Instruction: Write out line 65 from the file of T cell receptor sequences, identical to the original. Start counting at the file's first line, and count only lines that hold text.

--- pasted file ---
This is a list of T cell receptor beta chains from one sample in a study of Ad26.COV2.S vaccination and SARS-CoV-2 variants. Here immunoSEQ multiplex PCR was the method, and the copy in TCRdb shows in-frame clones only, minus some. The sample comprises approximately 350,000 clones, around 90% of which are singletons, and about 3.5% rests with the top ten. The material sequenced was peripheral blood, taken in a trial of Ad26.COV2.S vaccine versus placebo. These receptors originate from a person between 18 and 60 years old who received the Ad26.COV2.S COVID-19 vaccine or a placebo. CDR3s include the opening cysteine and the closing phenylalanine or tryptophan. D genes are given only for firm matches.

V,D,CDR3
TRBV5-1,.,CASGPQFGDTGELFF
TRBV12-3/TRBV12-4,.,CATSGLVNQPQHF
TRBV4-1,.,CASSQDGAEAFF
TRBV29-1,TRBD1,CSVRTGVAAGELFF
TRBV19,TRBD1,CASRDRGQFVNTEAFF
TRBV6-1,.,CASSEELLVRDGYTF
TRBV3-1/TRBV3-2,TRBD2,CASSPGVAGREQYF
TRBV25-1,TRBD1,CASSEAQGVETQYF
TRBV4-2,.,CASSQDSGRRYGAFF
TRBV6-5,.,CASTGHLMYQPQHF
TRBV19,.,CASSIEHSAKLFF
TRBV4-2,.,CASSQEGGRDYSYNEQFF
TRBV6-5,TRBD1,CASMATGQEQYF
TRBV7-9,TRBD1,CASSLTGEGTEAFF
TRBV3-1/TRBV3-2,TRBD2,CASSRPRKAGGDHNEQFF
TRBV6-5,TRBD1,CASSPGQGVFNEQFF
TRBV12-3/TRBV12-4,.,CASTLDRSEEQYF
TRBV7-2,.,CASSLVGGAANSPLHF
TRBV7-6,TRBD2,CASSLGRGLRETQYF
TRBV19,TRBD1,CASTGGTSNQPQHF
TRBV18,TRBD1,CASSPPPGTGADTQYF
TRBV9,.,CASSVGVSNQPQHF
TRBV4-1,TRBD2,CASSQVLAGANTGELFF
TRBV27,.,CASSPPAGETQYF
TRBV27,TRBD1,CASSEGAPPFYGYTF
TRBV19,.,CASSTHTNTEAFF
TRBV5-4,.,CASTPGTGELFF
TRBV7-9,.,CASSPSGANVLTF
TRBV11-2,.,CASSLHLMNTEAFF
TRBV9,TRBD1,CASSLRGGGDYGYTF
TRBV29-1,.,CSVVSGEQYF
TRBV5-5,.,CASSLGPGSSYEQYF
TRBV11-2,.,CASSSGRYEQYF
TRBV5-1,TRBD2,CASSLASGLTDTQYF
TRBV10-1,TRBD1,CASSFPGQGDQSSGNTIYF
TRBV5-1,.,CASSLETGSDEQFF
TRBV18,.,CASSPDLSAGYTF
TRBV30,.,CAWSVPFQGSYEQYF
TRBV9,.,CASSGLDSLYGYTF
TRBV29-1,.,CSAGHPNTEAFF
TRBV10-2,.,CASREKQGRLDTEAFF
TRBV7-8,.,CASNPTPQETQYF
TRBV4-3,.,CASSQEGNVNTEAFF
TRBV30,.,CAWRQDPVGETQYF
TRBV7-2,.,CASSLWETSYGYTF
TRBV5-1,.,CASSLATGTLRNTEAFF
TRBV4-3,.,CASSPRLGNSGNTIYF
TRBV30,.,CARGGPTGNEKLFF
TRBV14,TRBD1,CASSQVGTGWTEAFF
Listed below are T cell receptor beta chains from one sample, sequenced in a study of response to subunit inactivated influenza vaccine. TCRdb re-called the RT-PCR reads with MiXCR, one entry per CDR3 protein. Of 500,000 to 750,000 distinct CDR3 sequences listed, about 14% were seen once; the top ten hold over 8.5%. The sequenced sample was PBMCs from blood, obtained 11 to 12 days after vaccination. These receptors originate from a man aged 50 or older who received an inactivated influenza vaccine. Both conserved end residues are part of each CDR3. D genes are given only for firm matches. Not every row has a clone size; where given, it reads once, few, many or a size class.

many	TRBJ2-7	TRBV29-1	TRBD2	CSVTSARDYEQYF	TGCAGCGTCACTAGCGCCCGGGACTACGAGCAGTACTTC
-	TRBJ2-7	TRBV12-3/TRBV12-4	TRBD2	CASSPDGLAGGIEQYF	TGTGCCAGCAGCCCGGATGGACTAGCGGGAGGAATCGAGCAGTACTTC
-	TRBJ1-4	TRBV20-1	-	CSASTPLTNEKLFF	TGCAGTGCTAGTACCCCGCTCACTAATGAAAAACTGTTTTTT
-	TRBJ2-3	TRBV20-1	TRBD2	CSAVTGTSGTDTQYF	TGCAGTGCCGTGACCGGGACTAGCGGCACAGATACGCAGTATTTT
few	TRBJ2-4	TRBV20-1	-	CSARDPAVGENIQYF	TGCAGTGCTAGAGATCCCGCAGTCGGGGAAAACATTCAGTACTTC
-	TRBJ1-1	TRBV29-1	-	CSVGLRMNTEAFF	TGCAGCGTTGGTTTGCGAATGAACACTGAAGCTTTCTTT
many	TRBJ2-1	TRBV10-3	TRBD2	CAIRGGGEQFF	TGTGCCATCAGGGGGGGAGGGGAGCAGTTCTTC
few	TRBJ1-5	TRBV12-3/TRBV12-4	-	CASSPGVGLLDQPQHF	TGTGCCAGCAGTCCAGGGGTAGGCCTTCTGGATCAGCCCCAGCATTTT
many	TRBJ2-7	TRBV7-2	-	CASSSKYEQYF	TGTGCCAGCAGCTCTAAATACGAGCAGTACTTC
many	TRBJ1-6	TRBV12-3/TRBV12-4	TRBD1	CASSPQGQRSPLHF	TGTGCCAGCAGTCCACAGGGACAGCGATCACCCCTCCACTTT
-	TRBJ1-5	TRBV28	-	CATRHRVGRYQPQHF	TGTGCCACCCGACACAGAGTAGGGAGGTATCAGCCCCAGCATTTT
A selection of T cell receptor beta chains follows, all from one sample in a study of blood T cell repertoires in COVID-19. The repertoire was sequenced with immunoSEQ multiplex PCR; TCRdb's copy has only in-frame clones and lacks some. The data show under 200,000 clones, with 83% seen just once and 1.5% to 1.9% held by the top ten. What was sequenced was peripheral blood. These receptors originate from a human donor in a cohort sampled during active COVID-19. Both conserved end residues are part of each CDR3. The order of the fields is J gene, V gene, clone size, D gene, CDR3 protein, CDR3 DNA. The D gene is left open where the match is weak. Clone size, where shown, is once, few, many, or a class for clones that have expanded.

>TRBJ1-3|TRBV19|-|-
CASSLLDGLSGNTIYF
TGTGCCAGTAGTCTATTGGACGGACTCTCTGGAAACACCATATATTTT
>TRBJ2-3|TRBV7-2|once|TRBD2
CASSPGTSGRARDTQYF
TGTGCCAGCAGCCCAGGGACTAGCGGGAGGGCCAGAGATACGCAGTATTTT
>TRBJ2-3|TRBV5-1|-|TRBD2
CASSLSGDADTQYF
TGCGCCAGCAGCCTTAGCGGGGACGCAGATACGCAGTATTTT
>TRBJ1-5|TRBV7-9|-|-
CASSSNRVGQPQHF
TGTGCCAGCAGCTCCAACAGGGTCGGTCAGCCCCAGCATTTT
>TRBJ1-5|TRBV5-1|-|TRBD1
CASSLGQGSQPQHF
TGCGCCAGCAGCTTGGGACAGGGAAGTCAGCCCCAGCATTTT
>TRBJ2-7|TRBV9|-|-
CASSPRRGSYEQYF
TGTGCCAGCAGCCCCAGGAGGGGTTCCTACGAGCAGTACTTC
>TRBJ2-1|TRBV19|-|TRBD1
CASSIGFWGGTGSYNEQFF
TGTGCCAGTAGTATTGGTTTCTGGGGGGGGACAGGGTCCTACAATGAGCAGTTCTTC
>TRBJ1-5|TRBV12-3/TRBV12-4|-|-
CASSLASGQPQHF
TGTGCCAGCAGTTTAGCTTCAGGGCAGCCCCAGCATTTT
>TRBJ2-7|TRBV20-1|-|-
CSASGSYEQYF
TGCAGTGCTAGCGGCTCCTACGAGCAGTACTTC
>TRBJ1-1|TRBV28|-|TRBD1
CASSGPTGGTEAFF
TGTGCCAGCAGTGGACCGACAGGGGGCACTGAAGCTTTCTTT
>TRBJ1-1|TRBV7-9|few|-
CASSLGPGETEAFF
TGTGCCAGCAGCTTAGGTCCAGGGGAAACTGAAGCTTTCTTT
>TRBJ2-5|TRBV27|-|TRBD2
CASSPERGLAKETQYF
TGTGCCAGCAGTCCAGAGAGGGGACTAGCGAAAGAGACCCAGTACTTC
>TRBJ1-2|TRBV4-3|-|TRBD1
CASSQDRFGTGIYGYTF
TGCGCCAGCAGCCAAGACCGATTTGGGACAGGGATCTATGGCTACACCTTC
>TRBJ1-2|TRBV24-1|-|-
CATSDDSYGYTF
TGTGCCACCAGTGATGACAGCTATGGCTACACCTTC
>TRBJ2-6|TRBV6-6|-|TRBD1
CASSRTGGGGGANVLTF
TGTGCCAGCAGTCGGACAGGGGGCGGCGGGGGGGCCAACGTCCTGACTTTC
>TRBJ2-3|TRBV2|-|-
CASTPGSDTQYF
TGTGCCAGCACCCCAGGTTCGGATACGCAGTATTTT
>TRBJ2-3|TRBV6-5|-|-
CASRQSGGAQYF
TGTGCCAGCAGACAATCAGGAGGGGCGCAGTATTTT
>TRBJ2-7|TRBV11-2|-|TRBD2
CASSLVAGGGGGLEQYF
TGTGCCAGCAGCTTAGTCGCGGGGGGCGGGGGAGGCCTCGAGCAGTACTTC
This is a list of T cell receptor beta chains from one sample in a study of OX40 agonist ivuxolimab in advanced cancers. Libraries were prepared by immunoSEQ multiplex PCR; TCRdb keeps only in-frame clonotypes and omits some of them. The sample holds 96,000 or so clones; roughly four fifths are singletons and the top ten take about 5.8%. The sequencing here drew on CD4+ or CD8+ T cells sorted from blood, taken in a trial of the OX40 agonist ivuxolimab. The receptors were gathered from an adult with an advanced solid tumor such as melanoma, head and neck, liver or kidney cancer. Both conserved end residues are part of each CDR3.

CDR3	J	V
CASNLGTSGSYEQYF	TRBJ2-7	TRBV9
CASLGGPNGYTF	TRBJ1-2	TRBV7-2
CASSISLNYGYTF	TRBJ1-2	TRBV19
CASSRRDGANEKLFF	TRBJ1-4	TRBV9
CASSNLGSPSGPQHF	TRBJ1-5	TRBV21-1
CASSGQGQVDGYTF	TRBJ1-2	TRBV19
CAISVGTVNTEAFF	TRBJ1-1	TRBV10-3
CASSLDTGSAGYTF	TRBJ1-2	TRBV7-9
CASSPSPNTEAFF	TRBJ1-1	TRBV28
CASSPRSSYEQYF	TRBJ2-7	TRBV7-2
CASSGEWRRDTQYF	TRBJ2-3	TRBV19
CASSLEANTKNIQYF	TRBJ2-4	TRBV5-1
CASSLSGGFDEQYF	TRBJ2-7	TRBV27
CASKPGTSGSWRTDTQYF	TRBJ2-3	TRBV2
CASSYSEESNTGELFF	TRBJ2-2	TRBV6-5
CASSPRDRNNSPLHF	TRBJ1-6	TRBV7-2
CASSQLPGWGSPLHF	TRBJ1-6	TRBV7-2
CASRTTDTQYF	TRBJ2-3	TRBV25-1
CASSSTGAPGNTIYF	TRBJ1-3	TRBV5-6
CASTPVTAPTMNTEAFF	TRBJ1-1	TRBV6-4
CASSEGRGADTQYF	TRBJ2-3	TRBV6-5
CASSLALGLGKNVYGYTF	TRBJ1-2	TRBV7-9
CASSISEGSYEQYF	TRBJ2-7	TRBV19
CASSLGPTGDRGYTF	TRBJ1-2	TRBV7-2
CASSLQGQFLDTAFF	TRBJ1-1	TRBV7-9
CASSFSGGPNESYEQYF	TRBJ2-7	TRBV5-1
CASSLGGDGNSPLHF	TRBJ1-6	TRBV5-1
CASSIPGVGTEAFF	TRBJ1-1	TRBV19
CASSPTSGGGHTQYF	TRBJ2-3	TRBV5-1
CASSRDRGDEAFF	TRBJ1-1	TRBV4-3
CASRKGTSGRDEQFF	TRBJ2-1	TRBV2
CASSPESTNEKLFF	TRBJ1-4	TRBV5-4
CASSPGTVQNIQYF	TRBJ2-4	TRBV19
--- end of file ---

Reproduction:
>TRBJ1-3|TRBV19|-|-